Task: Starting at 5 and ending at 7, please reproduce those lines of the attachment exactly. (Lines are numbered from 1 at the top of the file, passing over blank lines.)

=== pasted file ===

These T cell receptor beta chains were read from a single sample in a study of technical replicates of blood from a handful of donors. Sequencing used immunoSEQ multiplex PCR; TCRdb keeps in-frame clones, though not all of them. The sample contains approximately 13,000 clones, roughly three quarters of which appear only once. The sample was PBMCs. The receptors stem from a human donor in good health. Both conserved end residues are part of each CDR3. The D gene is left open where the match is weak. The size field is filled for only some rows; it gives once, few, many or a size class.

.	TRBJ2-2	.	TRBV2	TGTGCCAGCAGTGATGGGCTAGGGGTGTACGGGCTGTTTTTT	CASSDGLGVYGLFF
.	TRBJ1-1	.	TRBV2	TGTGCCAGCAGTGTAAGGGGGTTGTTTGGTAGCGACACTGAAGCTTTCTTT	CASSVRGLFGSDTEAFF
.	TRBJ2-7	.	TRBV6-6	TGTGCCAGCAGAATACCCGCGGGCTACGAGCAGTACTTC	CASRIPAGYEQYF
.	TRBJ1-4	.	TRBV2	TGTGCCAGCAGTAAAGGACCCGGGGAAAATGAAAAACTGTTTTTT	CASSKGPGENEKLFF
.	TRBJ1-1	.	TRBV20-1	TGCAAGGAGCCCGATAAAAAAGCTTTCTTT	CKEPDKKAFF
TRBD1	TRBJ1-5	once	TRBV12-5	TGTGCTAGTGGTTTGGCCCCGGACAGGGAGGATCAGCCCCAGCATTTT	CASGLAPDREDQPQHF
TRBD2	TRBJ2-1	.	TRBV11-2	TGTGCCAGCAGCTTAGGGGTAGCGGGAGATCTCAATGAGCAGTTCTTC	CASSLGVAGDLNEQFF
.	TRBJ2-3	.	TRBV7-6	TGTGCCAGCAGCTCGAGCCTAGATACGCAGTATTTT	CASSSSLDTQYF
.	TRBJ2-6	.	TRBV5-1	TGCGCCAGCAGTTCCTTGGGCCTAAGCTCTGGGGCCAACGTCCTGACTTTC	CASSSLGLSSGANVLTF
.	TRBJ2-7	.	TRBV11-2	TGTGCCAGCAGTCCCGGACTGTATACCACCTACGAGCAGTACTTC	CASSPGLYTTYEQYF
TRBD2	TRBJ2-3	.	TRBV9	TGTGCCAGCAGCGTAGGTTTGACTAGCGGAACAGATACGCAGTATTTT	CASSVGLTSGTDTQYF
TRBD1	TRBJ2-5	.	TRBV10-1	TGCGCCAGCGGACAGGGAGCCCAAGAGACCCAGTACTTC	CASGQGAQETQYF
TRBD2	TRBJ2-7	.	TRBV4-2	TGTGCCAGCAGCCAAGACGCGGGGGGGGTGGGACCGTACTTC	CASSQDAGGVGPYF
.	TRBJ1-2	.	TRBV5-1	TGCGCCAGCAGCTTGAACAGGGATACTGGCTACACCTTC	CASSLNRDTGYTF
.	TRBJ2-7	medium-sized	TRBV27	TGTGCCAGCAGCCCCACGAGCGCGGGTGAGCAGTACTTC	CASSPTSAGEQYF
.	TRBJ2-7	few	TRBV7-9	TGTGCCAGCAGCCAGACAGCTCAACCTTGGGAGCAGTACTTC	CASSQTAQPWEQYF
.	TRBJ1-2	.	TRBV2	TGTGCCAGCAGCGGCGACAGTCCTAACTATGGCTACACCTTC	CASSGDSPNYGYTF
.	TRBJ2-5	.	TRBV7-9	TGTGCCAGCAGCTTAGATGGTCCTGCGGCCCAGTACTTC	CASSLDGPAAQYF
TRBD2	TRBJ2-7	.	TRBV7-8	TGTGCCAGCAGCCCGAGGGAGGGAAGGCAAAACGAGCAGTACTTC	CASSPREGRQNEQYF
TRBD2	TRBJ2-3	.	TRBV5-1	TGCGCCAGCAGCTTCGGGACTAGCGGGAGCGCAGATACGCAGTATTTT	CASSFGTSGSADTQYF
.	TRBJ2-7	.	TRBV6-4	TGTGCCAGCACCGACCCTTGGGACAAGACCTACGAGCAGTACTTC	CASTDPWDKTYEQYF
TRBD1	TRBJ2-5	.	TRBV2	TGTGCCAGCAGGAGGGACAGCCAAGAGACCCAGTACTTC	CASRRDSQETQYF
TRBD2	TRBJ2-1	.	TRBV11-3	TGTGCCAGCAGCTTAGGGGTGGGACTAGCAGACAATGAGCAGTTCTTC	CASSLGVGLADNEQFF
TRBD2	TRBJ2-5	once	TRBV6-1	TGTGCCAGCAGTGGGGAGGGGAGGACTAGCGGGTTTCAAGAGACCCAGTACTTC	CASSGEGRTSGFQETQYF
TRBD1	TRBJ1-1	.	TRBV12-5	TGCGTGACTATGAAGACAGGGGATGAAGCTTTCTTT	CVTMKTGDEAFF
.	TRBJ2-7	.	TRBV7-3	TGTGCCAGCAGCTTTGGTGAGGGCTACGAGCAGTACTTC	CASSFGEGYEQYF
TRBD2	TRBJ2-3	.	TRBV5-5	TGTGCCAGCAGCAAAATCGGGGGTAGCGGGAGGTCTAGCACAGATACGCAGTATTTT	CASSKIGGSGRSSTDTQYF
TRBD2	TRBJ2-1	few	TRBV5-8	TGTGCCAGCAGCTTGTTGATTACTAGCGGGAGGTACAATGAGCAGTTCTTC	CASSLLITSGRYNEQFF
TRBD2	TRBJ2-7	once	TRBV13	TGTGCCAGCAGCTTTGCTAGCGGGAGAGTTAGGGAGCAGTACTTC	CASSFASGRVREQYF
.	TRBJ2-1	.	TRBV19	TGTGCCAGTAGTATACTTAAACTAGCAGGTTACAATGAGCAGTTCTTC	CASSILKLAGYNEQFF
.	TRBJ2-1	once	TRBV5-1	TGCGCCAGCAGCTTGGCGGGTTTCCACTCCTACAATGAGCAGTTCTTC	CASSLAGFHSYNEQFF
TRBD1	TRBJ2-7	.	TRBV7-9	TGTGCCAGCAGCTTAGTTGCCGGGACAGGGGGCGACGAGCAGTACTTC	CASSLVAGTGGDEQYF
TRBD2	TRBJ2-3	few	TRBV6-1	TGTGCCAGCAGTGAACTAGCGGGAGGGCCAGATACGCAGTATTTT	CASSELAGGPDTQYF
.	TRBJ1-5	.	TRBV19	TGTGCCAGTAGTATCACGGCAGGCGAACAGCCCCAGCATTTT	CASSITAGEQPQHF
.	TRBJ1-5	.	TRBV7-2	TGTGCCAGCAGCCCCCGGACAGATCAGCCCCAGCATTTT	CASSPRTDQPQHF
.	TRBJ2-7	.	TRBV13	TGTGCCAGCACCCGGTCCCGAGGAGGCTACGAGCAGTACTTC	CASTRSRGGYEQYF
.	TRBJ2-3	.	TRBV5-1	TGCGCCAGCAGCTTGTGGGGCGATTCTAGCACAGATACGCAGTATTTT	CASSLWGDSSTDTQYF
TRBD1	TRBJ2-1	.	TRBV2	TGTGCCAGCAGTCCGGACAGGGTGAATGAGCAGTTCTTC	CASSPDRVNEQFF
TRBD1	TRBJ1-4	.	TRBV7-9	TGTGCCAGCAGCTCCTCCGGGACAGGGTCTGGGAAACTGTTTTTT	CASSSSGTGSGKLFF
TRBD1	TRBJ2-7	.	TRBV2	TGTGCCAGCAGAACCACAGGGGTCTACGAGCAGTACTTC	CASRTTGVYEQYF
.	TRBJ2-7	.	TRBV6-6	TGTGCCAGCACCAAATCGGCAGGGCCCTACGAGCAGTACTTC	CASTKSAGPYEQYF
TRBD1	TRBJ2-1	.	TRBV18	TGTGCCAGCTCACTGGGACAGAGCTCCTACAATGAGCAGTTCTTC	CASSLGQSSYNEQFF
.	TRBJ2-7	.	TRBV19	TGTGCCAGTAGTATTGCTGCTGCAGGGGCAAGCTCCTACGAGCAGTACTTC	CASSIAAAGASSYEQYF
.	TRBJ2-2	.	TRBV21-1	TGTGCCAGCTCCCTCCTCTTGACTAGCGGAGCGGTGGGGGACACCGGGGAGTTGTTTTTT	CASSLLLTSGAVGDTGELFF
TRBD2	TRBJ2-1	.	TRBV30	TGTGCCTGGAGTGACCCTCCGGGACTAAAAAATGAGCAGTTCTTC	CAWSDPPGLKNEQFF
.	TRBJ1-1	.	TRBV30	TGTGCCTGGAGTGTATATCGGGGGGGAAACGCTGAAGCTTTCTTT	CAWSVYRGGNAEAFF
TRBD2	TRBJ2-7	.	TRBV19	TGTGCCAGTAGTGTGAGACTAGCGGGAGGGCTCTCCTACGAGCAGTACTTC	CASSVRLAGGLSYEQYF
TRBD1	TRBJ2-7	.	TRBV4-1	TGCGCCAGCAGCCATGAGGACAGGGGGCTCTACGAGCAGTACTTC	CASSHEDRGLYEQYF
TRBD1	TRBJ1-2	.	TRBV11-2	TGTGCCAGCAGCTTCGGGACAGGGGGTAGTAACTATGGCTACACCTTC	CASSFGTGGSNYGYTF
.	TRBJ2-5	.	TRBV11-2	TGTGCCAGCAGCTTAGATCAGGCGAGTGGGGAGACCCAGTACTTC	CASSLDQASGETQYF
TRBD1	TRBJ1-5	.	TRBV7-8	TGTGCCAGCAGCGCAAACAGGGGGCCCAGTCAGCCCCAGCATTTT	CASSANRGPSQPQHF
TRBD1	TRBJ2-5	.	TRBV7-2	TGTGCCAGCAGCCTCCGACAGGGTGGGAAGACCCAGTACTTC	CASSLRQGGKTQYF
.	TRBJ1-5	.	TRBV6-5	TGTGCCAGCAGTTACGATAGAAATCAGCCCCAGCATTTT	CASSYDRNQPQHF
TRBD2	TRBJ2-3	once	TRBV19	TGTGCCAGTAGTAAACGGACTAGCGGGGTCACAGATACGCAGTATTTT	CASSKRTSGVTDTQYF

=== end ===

.	TRBJ1-4	.	TRBV2	TGTGCCAGCAGTAAAGGACCCGGGGAAAATGAAAAACTGTTTTTT	CASSKGPGENEKLFF
.	TRBJ1-1	.	TRBV20-1	TGCAAGGAGCCCGATAAAAAAGCTTTCTTT	CKEPDKKAFF
TRBD1	TRBJ1-5	once	TRBV12-5	TGTGCTAGTGGTTTGGCCCCGGACAGGGAGGATCAGCCCCAGCATTTT	CASGLAPDREDQPQHF